My conversations with friends often end in a bizarre sequence of increasingly resolute claims followed by a sudden change of subject or silence. A typical example was today's exchange on the topic of oatmeal. It went roughly like this (I for me, F for my friend):
I: For many years I avoided oatmeal because it reminded me of my chemotherapy. I had been eating oatmeal in the mornings before the chemo and I learned to associate the subsequent nausea with the oatmeal. Oatmeal became permanently unappealing. Every 5 or 10 years I have tried it again. This last time, I found that I can eat oatmeal again!
F: That's great oatmeal is pretty healthy. It helps you control your cholesterol levels.
I: Yeah, I heard that. And it's pretty easy to make, I use the instant oatmeal that comes in small packets.
F: Oh, no you shouldn't eat instant oatmeal.
I: What? -- Instant oatmeal is the same as non-instant oatmeal, it's just been boiled and then dried out.
(sudden silence -- a pregnant pause -- and a change in topic)
My friend couldn't go on, because he had just discovered that in fact he didn't know what he was talking about. There is one good reason to question instant oatmeal: the processing method might remove fiber content. My friend could have said that -- it's a pretty simple thing to learn and to remember. And if that were the problem, it's easy to address too -- just read the package (a commonly-cited goal is 3 or more grams of nutritional fiber per serving).
I now suspect he doesn't even know the difference between "oats" and "oatmeal" (I'll save you the embarrassment, and the trouble of looking this up: they're the same, except that oat "meal" has been crushed, cut and/or ground into smaller pieces, so you don't have to boil it as long. It is a completely mechanical process.)
In this case, the only practical upshot of our discussion was to confirm my characterization of him as a food zealot. I know lots of food zealots. Most of them are dead set on trying to get other people to do what they say: they're politicians, self-appointed leaders attempting to wield power one person at a time. The zealotry is usually driven by a sincere desire to do good and address some cultural evil; in this particular case, the cultural evil (as perceived by my friend) is a common American delusion: a simplistic belief that any food which is fast and/or easy must be unhealthy and should be avoided. (A similar delusion targets all tasty foods. The anti-tasty zealots and the anti-fast zealots must be eating a lot of grapefruit and pomegranates -- they occupy the difficult-untasty quadrant of the fruit universe).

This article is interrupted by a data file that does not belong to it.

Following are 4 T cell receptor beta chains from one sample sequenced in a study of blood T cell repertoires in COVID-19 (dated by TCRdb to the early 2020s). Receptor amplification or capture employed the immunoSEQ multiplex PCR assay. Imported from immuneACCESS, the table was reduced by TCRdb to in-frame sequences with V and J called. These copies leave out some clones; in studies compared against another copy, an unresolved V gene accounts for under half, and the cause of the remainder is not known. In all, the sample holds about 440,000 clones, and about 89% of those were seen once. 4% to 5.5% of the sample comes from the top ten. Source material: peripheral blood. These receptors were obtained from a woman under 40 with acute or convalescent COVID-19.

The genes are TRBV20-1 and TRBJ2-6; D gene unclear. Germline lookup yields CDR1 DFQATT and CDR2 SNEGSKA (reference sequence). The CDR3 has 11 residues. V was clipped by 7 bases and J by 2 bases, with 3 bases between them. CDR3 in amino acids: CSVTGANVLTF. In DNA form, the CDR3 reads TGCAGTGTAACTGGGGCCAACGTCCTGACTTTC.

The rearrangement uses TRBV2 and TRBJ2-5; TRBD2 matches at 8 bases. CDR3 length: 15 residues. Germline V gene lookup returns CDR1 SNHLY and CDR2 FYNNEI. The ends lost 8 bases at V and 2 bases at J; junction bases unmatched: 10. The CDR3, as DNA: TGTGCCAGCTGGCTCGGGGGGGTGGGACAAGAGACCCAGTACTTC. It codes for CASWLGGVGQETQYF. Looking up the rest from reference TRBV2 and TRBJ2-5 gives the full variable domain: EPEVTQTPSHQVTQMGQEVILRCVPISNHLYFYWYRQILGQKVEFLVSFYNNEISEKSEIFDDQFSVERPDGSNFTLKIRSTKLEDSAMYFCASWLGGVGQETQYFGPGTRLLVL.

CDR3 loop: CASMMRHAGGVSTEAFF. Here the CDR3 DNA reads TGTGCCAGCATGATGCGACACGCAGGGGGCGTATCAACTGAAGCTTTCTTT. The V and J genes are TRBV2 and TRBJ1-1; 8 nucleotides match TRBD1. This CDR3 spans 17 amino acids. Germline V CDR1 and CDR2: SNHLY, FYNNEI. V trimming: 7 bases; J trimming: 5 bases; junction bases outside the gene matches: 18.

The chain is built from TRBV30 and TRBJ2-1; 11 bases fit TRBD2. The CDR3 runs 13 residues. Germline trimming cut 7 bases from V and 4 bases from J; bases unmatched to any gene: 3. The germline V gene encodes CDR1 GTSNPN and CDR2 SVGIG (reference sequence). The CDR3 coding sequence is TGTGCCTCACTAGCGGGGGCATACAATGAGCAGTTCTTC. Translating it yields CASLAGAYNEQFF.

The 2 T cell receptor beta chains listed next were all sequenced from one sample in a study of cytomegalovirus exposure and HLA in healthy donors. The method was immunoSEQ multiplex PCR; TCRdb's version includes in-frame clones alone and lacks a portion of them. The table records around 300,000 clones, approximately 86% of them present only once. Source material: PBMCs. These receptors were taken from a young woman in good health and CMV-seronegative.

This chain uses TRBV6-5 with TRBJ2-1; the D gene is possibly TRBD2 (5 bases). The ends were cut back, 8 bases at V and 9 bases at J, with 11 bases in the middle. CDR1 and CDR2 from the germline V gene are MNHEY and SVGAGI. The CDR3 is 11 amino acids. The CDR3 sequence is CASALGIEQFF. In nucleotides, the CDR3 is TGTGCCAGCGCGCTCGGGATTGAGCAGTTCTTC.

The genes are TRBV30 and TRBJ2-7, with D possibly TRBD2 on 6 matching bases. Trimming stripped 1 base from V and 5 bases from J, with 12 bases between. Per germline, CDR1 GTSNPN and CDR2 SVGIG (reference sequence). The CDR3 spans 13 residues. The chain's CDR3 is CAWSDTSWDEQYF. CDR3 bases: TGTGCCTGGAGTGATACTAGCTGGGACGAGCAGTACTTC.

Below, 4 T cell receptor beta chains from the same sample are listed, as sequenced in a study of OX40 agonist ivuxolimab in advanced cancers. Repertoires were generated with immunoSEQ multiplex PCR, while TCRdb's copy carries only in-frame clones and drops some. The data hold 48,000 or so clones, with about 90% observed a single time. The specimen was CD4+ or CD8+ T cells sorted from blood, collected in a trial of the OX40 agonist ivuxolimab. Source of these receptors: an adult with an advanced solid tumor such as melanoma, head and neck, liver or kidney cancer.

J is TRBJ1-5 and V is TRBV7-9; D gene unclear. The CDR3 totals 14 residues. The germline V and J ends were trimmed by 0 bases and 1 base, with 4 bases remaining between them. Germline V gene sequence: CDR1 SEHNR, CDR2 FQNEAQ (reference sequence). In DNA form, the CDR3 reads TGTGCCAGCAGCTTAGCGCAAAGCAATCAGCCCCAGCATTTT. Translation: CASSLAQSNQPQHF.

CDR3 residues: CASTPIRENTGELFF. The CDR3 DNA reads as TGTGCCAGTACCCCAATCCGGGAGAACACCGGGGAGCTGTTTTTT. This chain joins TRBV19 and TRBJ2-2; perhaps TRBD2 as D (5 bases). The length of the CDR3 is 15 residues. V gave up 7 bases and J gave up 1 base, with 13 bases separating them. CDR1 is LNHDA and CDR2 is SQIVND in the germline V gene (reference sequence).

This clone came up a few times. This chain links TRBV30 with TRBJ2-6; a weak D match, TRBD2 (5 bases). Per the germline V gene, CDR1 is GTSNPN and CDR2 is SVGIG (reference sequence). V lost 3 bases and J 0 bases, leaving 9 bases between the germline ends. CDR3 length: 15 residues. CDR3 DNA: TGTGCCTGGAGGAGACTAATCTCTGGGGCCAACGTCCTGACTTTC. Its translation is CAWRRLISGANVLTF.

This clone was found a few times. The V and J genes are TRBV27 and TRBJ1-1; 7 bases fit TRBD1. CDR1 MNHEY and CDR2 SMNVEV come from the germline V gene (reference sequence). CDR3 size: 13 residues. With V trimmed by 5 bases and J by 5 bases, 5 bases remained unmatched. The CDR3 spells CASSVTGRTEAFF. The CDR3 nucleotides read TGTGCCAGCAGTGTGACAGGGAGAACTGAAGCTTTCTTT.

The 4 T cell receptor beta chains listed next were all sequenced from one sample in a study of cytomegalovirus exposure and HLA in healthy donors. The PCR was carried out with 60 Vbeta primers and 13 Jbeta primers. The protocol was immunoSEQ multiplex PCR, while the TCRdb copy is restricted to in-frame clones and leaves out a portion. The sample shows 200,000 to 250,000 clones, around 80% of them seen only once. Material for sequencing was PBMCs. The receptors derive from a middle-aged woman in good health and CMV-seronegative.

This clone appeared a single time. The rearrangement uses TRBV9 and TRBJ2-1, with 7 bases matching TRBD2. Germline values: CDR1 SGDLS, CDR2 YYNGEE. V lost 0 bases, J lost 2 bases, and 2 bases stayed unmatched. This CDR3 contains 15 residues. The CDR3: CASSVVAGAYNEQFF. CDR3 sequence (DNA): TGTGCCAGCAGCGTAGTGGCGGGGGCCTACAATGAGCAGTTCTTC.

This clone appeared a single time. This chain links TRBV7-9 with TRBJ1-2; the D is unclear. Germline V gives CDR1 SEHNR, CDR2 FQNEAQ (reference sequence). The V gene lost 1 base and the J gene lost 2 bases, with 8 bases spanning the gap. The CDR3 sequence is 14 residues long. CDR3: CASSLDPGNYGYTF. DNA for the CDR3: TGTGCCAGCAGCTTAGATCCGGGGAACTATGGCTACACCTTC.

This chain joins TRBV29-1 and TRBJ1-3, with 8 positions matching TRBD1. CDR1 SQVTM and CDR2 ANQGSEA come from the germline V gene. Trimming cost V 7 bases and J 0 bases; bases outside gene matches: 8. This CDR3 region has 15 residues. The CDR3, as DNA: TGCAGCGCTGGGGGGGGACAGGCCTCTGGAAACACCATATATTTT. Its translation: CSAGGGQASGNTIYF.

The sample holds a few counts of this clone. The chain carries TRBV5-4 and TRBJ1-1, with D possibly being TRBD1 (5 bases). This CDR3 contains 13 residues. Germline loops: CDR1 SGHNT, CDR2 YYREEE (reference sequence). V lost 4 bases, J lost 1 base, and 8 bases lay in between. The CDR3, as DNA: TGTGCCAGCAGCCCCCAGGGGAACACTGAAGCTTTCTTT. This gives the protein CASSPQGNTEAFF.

This type of "zealotry" is part of a much larger phenomenon of political behaviour seen in inter-personal relationships. There is an abundance of negative-judgmental labels: self-made victim, drama queen, bully, manipulative, vindictive, and so on. I know a few of each.
Fortunately, one can address all of this pretty easily with a simple technique. Let's call it "The Three P's of Speech Attitude":
Personal : Speaking "personally" can be done by beginning everything you say with "I" or "my". For example, I prefer not to eat instant oatmeal. Personal statements carry one really big advantage: they are much easier for people to accept on their own merits.
Positive : This simply means replacing any negative attitudes and terminology with positives, and rephrasing questions such that the desired answer is yes. For example, I prefer to eat regular oatmeal (notice no more use of "not", and replacing the demonized "instant oatmeal" with something you actually feel good about). If I can't find a positive way to say it, I also consider saying nothing at all.
Proof : When I insist on a statement that doesn't adhere to the first two P's, then I try darn hard to be ready to prove it. Proof is in the domain of persuasive speech writing -- another P that is well beyond the scope of this little article. I read a couple articles on that topic and concluded that it would be far easier just to add the words I believe that ... to whatever I was going to say!